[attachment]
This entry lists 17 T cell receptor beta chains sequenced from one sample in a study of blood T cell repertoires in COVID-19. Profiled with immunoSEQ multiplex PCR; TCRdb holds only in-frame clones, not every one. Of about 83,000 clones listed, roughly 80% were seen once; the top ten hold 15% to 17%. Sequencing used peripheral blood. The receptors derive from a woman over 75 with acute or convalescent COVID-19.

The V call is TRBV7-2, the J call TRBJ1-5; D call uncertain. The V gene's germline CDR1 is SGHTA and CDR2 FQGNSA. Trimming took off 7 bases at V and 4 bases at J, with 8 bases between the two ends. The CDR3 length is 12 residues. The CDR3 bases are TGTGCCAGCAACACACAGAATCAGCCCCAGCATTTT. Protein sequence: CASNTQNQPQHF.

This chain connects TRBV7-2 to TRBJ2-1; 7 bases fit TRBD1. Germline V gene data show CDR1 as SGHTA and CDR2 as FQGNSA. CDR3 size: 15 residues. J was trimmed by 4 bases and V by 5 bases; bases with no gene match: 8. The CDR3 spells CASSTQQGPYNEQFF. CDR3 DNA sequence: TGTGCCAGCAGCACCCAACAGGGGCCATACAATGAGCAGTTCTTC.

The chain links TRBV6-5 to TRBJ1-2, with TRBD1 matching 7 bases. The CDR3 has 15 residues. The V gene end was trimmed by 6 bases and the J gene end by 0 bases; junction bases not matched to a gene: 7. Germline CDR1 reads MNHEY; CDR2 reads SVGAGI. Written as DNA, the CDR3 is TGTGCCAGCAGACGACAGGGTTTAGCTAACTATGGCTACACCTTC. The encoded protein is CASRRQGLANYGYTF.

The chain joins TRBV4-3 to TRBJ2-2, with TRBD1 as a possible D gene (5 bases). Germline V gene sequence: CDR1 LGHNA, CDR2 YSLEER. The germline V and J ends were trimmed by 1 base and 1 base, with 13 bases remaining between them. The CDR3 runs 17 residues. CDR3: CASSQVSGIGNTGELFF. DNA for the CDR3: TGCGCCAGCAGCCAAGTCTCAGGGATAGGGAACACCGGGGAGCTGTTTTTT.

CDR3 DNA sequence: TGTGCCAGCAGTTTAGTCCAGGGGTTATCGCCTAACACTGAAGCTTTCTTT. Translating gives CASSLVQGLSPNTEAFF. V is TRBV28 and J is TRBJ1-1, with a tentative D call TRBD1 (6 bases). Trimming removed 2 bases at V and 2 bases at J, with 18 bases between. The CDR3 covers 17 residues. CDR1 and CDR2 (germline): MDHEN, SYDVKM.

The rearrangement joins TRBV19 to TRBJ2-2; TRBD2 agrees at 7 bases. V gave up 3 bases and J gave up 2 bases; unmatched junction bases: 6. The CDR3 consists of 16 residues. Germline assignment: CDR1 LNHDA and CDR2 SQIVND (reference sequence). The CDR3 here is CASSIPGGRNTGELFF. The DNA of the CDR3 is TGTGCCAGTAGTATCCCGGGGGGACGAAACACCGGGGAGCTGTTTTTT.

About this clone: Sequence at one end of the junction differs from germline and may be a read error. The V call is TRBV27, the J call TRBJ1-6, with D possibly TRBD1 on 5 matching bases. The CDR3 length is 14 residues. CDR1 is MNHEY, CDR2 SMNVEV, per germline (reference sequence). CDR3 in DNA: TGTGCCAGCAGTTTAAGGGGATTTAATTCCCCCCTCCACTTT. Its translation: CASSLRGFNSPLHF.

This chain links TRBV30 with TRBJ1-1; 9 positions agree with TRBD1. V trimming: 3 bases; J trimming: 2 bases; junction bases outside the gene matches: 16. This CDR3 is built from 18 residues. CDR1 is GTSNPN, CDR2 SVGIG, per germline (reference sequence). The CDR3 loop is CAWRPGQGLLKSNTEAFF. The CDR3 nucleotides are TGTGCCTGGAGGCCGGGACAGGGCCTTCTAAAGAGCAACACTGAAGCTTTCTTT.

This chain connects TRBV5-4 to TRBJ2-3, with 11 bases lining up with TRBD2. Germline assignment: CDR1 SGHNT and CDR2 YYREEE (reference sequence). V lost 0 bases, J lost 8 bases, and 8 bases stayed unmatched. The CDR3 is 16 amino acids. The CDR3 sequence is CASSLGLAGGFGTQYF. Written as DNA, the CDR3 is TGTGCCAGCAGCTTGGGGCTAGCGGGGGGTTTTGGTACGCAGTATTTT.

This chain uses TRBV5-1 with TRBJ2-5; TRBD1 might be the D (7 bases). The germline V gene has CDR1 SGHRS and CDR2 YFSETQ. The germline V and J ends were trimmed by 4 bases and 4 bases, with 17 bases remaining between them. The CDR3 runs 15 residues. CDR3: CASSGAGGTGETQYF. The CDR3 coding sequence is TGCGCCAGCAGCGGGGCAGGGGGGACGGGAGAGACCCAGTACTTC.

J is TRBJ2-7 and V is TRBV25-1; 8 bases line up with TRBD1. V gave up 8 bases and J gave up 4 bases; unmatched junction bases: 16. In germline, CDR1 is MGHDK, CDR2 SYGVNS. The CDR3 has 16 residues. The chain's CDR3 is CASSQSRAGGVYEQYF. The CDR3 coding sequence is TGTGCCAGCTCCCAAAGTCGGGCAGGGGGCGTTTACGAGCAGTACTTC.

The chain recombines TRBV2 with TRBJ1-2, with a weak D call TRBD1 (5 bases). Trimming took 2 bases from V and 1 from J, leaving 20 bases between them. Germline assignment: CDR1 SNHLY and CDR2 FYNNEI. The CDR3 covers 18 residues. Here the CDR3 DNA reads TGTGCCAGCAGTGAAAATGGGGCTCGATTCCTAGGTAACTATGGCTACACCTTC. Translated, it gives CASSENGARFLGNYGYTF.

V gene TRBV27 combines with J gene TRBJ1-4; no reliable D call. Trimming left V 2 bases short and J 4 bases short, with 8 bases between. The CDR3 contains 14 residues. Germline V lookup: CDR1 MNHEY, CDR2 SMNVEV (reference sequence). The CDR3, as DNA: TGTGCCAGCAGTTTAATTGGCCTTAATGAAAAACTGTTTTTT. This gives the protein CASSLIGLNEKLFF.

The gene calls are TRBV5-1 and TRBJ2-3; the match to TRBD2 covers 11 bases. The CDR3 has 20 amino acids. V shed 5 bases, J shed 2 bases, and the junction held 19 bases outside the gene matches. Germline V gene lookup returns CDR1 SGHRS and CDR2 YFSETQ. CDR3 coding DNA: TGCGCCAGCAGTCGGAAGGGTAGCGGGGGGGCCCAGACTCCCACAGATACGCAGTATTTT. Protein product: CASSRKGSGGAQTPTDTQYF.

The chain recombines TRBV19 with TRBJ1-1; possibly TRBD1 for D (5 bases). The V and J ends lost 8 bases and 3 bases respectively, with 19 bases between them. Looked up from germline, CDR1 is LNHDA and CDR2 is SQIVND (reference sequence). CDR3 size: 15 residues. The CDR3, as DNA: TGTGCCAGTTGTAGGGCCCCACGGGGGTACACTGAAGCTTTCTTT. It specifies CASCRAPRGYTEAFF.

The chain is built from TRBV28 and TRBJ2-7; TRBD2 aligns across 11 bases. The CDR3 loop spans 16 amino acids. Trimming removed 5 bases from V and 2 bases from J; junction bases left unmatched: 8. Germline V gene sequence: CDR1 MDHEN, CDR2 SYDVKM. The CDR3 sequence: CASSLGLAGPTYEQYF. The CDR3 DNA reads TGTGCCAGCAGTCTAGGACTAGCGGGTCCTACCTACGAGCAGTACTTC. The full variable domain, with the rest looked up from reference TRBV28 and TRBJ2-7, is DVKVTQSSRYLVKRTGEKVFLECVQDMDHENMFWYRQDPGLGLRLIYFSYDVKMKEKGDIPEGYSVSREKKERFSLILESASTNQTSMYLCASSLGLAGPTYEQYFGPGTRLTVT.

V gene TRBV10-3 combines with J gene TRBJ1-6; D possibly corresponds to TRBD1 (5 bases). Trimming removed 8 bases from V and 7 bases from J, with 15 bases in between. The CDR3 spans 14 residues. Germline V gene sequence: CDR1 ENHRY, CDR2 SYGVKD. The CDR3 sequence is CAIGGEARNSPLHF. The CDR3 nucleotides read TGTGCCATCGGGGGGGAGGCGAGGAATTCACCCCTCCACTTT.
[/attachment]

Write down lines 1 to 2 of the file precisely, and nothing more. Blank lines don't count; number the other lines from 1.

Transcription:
This entry lists 17 T cell receptor beta chains sequenced from one sample in a study of blood T cell repertoires in COVID-19. Profiled with immunoSEQ multiplex PCR; TCRdb holds only in-frame clones, not every one. Of about 83,000 clones listed, roughly 80% were seen once; the top ten hold 15% to 17%. Sequencing used peripheral blood. The receptors derive from a woman over 75 with acute or convalescent COVID-19.

The V call is TRBV7-2, the J call TRBJ1-5; D call uncertain. The V gene's germline CDR1 is SGHTA and CDR2 FQGNSA. Trimming took off 7 bases at V and 4 bases at J, with 8 bases between the two ends. The CDR3 length is 12 residues. The CDR3 bases are TGTGCCAGCAACACACAGAATCAGCCCCAGCATTTT. Protein sequence: CASNTQNQPQHF.